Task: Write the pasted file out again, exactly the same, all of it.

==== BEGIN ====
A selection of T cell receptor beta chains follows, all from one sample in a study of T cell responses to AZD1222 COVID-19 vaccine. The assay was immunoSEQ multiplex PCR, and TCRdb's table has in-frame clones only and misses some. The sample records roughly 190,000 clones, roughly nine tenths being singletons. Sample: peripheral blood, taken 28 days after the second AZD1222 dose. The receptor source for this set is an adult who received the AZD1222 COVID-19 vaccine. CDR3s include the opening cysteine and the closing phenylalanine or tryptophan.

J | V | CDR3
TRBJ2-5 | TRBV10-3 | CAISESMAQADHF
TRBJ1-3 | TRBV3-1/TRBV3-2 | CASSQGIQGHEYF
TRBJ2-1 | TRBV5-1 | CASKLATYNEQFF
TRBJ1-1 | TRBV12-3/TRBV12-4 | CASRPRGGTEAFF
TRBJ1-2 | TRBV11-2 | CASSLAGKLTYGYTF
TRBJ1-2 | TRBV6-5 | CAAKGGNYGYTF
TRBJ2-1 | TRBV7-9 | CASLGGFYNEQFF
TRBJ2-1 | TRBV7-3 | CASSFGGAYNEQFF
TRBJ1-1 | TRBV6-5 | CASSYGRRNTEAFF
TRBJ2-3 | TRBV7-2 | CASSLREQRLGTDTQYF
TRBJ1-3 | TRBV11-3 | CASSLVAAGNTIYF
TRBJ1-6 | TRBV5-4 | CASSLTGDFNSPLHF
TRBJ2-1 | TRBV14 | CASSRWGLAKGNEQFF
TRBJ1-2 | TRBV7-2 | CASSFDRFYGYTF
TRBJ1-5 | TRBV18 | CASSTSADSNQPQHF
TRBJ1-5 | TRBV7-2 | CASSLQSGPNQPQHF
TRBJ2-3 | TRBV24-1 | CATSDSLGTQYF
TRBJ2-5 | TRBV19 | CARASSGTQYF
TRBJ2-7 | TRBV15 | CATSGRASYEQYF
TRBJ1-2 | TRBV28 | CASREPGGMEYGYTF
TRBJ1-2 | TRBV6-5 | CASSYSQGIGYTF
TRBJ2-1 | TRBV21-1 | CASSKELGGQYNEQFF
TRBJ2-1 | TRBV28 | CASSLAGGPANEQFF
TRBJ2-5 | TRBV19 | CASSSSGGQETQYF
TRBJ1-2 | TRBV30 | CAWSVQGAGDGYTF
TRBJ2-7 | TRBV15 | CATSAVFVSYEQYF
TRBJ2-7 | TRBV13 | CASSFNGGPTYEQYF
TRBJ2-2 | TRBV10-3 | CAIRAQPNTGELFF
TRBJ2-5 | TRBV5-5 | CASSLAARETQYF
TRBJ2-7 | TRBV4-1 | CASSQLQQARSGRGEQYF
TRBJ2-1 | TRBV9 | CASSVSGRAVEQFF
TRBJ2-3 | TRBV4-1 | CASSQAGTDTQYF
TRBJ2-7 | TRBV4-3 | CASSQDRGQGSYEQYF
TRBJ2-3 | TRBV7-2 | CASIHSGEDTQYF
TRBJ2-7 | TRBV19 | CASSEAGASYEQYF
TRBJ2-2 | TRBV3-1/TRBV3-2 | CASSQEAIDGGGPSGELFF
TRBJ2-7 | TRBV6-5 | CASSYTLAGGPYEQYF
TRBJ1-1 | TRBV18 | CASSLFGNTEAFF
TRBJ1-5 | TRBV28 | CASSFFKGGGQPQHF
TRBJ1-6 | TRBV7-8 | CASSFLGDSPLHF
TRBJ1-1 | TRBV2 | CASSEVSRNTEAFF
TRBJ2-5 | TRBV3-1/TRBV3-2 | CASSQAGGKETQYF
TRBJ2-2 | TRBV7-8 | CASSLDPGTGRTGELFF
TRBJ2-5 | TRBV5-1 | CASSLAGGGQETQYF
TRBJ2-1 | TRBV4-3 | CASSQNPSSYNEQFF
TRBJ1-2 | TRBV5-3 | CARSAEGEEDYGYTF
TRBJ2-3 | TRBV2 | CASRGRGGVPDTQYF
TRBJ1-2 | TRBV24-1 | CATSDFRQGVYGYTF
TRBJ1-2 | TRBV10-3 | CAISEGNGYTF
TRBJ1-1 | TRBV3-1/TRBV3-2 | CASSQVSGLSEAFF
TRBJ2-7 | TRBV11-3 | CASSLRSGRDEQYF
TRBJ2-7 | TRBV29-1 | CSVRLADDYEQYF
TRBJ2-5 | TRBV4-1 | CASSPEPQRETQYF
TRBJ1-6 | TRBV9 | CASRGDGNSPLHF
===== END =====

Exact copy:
A selection of T cell receptor beta chains follows, all from one sample in a study of T cell responses to AZD1222 COVID-19 vaccine. The assay was immunoSEQ multiplex PCR, and TCRdb's table has in-frame clones only and misses some. The sample records roughly 190,000 clones, roughly nine tenths being singletons. Sample: peripheral blood, taken 28 days after the second AZD1222 dose. The receptor source for this set is an adult who received the AZD1222 COVID-19 vaccine. CDR3s include the opening cysteine and the closing phenylalanine or tryptophan.

J | V | CDR3
TRBJ2-5 | TRBV10-3 | CAISESMAQADHF
TRBJ1-3 | TRBV3-1/TRBV3-2 | CASSQGIQGHEYF
TRBJ2-1 | TRBV5-1 | CASKLATYNEQFF
TRBJ1-1 | TRBV12-3/TRBV12-4 | CASRPRGGTEAFF
TRBJ1-2 | TRBV11-2 | CASSLAGKLTYGYTF
TRBJ1-2 | TRBV6-5 | CAAKGGNYGYTF
TRBJ2-1 | TRBV7-9 | CASLGGFYNEQFF
TRBJ2-1 | TRBV7-3 | CASSFGGAYNEQFF
TRBJ1-1 | TRBV6-5 | CASSYGRRNTEAFF
TRBJ2-3 | TRBV7-2 | CASSLREQRLGTDTQYF
TRBJ1-3 | TRBV11-3 | CASSLVAAGNTIYF
TRBJ1-6 | TRBV5-4 | CASSLTGDFNSPLHF
TRBJ2-1 | TRBV14 | CASSRWGLAKGNEQFF
TRBJ1-2 | TRBV7-2 | CASSFDRFYGYTF
TRBJ1-5 | TRBV18 | CASSTSADSNQPQHF
TRBJ1-5 | TRBV7-2 | CASSLQSGPNQPQHF
TRBJ2-3 | TRBV24-1 | CATSDSLGTQYF
TRBJ2-5 | TRBV19 | CARASSGTQYF
TRBJ2-7 | TRBV15 | CATSGRASYEQYF
TRBJ1-2 | TRBV28 | CASREPGGMEYGYTF
TRBJ1-2 | TRBV6-5 | CASSYSQGIGYTF
TRBJ2-1 | TRBV21-1 | CASSKELGGQYNEQFF
TRBJ2-1 | TRBV28 | CASSLAGGPANEQFF
TRBJ2-5 | TRBV19 | CASSSSGGQETQYF
TRBJ1-2 | TRBV30 | CAWSVQGAGDGYTF
TRBJ2-7 | TRBV15 | CATSAVFVSYEQYF
TRBJ2-7 | TRBV13 | CASSFNGGPTYEQYF
TRBJ2-2 | TRBV10-3 | CAIRAQPNTGELFF
TRBJ2-5 | TRBV5-5 | CASSLAARETQYF
TRBJ2-7 | TRBV4-1 | CASSQLQQARSGRGEQYF
TRBJ2-1 | TRBV9 | CASSVSGRAVEQFF
TRBJ2-3 | TRBV4-1 | CASSQAGTDTQYF
TRBJ2-7 | TRBV4-3 | CASSQDRGQGSYEQYF
TRBJ2-3 | TRBV7-2 | CASIHSGEDTQYF
TRBJ2-7 | TRBV19 | CASSEAGASYEQYF
TRBJ2-2 | TRBV3-1/TRBV3-2 | CASSQEAIDGGGPSGELFF
TRBJ2-7 | TRBV6-5 | CASSYTLAGGPYEQYF
TRBJ1-1 | TRBV18 | CASSLFGNTEAFF
TRBJ1-5 | TRBV28 | CASSFFKGGGQPQHF
TRBJ1-6 | TRBV7-8 | CASSFLGDSPLHF
TRBJ1-1 | TRBV2 | CASSEVSRNTEAFF
TRBJ2-5 | TRBV3-1/TRBV3-2 | CASSQAGGKETQYF
TRBJ2-2 | TRBV7-8 | CASSLDPGTGRTGELFF
TRBJ2-5 | TRBV5-1 | CASSLAGGGQETQYF
TRBJ2-1 | TRBV4-3 | CASSQNPSSYNEQFF
TRBJ1-2 | TRBV5-3 | CARSAEGEEDYGYTF
TRBJ2-3 | TRBV2 | CASRGRGGVPDTQYF
TRBJ1-2 | TRBV24-1 | CATSDFRQGVYGYTF
TRBJ1-2 | TRBV10-3 | CAISEGNGYTF
TRBJ1-1 | TRBV3-1/TRBV3-2 | CASSQVSGLSEAFF
TRBJ2-7 | TRBV11-3 | CASSLRSGRDEQYF
TRBJ2-7 | TRBV29-1 | CSVRLADDYEQYF
TRBJ2-5 | TRBV4-1 | CASSPEPQRETQYF
TRBJ1-6 | TRBV9 | CASRGDGNSPLHF